Kara Swisher

Recent Posts by Kara Swisher

Even If He’s Not at Apple Event, Steve Jobs Sure Knows How to Put on a Show

In the forefront of everyone’s mind covering the Apple event today, there is probably a fervent little wish that at some point its legendary co-founder and chairman Steve Jobs will saunter on out to take a much-deserved bow.

That seems unlikely for a variety of reasons — most especially because it would take the focus off Apple’s new CEO Tim Cook and also the new products being featured.

It certainly would be something to see, even if it would be difficult, in one stage moment, to encapsulate the profound impact of Jobs on Apple and on the tech world in general.

But it seems unlike Jobs to do that, mostly because it would be too obvious, too rote and too much of a Hollywood wrap-it-all-up cliche.

And, most of all, because it’s not different — a guiding idea that has always been at the heart of Apple and its best motto ever.

I thought a lot about that today, looking over all the frantic speculation about exactly what Apple would release this morning, and all the piles and piles of news stories, tweets and more about it all.

That has become typical around any Apple announcement, of course, and it can become more than a little wearying at times.

That said, when you take a moment to step back and think about it, all the hubbub is perhaps a good thing, given that a lot of it is about what could be done, what might be made, what people really hope for in technology.

That’s because — unlike other, more prosaic tech companies, who all make a lot of cool stuff, too — much of the crazy swirl around Apple seems to be about what’s possible and what could be.

And that is at the heart of the most important “one more thing” that Steve Jobs has given to Silicon Valley and beyond.

Which is to say, the impetus to think different.

In fact, it’s hard to say just how critical it is in this world today to zig in an opposite way from the safe norm, and to do it with a confidence that belies the difficulty of that shift.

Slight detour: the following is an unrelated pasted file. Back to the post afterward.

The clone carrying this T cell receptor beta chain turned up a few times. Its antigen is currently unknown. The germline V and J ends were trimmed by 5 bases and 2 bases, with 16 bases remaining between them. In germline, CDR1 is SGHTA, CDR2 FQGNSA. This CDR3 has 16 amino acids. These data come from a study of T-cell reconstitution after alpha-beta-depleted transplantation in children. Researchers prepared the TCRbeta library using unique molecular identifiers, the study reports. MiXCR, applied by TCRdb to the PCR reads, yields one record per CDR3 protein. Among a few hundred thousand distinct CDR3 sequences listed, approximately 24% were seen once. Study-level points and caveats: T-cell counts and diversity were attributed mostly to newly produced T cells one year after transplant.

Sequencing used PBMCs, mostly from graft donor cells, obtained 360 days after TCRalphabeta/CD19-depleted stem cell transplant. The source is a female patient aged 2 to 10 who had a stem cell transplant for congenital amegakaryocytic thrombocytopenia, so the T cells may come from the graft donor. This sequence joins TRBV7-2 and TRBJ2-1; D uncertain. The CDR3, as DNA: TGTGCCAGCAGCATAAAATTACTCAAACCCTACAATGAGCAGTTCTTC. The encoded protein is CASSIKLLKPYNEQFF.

In small tech ways, Jobs has done that again and again, dumping everything from removable batteries to Flash to internal disk drives to whatever he thought needed the heave-ho.

These are not easy decisions for a big tech company to make. But they are ones that are often muddled through by too many executives, to little effect and no definitive change, leaving a mushy pile of nothing.

As I like to say about a lot of big companies I cover — they think small, and then, well, think smaller.

For all its pros and cons, that has never been Apple under Jobs, and I hope that continues.

Jobs sounded a lot of the same arguments in his famous 2005 speech at Stanford University, in which he famously said: “Stay hungry. Stay foolish.”

So in honor of his massive contribution: Let’s.

It reminds me of a poem by Shel Silverstein that I always read to my kids — so much so that they are more than a bit tired of hearing it, even if I never am:

Listen to the MUSTN’TS, child,
Listen to the DON’Ts
Listen to the SHOULDN’TS
Listen to the NEVER HAVES
Then listen close to me —
Anything can happen, child,
ANYTHING can be.

And while it is perhaps just another iPhone or whatever doodad Apple whips out today, the real point of it — and what Jobs has taught tech — is that it can be anything.



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Nobody was excited about paying top dollar for a movie about WikiLeaks. A film about the origins of Pets.com would have done better.

— Gitesh Pandya of BoxOfficeGuru.com comments on the dreadful opening weekend box office numbers for “The Fifth Estate.”